GRAIN VALLEY, Mo. — The Owner-Operator Independent Drivers Association (OOIDA) has written a letter to two federal agencies, condemning the American Trucking Associations proposal to mandate the use of speed limiters on trucks operating in the US.
In a letter to the National Highway Traffic Safety Administration (NHTSA) and the Federal Motor Carrier Safety Administration (FMCSA), OOIDA president Jim Johnston said limiting trucks to 68 mph would have a negative impact on highway safety.
“Operating a truck at or above 68 mph can be appropriate, safe and legal,” in some circumstances, Johnston pointed out in his letter. He noted 30 states have maximum speed limits of 70 mph or higher.
The letter was in response to an ATA petition that seeks to require OEMs to activate speed limiters on all new trucks. It also filed a petition calling on government to make it illegal to tamper with the devices.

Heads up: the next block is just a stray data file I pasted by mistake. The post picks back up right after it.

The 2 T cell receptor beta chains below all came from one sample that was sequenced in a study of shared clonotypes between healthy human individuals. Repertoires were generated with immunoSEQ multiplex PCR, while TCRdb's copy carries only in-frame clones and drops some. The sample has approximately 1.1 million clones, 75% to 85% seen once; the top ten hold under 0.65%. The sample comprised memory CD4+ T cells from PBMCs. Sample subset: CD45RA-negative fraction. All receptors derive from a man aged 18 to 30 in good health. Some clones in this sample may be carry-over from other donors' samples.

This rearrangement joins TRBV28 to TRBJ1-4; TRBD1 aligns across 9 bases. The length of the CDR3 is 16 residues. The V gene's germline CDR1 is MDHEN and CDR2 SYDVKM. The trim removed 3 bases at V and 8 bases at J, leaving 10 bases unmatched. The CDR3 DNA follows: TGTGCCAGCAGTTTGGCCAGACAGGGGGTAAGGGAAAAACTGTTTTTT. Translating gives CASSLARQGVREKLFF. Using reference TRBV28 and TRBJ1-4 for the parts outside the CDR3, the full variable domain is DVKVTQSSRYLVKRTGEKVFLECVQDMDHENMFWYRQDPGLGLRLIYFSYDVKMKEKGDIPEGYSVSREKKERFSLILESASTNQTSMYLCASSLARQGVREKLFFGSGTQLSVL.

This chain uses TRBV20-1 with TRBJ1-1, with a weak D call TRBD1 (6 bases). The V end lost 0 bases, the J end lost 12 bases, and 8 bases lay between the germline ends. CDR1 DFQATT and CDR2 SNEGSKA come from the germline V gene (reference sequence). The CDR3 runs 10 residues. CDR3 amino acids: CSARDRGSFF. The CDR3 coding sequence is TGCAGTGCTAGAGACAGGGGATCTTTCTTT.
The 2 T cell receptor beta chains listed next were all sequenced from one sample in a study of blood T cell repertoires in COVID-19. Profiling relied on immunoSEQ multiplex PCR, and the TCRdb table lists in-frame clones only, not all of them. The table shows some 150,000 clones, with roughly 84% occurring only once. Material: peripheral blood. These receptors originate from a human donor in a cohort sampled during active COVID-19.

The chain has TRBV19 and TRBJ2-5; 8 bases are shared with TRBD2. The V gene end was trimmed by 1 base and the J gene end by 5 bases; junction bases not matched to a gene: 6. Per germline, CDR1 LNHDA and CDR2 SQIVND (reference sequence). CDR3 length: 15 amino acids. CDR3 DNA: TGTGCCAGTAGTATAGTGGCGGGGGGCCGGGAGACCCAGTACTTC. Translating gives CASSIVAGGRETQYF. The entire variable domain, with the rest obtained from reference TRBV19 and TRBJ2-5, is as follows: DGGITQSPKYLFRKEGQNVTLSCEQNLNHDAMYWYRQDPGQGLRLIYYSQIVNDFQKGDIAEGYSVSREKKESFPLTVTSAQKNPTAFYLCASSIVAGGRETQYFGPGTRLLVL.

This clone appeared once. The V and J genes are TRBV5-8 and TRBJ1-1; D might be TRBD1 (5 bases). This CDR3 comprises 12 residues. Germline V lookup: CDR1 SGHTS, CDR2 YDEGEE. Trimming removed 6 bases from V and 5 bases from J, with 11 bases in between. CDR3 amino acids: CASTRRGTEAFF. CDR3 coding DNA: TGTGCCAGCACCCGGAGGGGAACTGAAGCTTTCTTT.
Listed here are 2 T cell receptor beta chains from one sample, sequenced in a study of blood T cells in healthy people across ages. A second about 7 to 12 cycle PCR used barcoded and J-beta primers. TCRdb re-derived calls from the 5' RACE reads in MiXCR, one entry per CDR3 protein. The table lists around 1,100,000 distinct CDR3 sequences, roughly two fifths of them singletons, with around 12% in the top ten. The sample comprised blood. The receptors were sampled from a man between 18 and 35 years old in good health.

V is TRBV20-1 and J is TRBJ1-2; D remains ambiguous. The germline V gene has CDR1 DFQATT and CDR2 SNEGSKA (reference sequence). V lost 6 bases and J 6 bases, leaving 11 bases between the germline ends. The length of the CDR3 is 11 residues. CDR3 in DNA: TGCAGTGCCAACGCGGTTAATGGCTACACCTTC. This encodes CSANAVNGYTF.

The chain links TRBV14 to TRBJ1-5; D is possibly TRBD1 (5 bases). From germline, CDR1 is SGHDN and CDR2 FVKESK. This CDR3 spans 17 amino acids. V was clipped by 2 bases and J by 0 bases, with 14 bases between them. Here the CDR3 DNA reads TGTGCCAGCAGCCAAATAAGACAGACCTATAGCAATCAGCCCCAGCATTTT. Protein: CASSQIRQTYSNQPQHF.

Johnston outlined concerns that greater speed variances between trucks and passenger cars would negatively impact road safety. He also argued that “travelling to fast for conditions” is the real cause of most truck crashes, not simply driving above 68 mph.
“Road design, traffic congestion, and weather can render any rate of speed excessive and unsafe. None of the studies cited to by ATA identify 68 mph as the tipping point between safe and unsafe speeds,” Johnston wrote.
OOIDA contends that lack of training and poor compensation are the causes of most truck crashes. The lobby group also accused the ATA of endorsing the mandatory use of speed limiters strictly for competitive reasons.
“In announcing this petition,” Johnston wrote, “ATA officials admitted that one purpose of the petition was to reduce the economic advantage of those motor carriers who have chosen not to adopt speed governors over its members who have.”
OOIDA suggested the government spend its time and resources pursuing “more concrete solutions to truck safety issues.”
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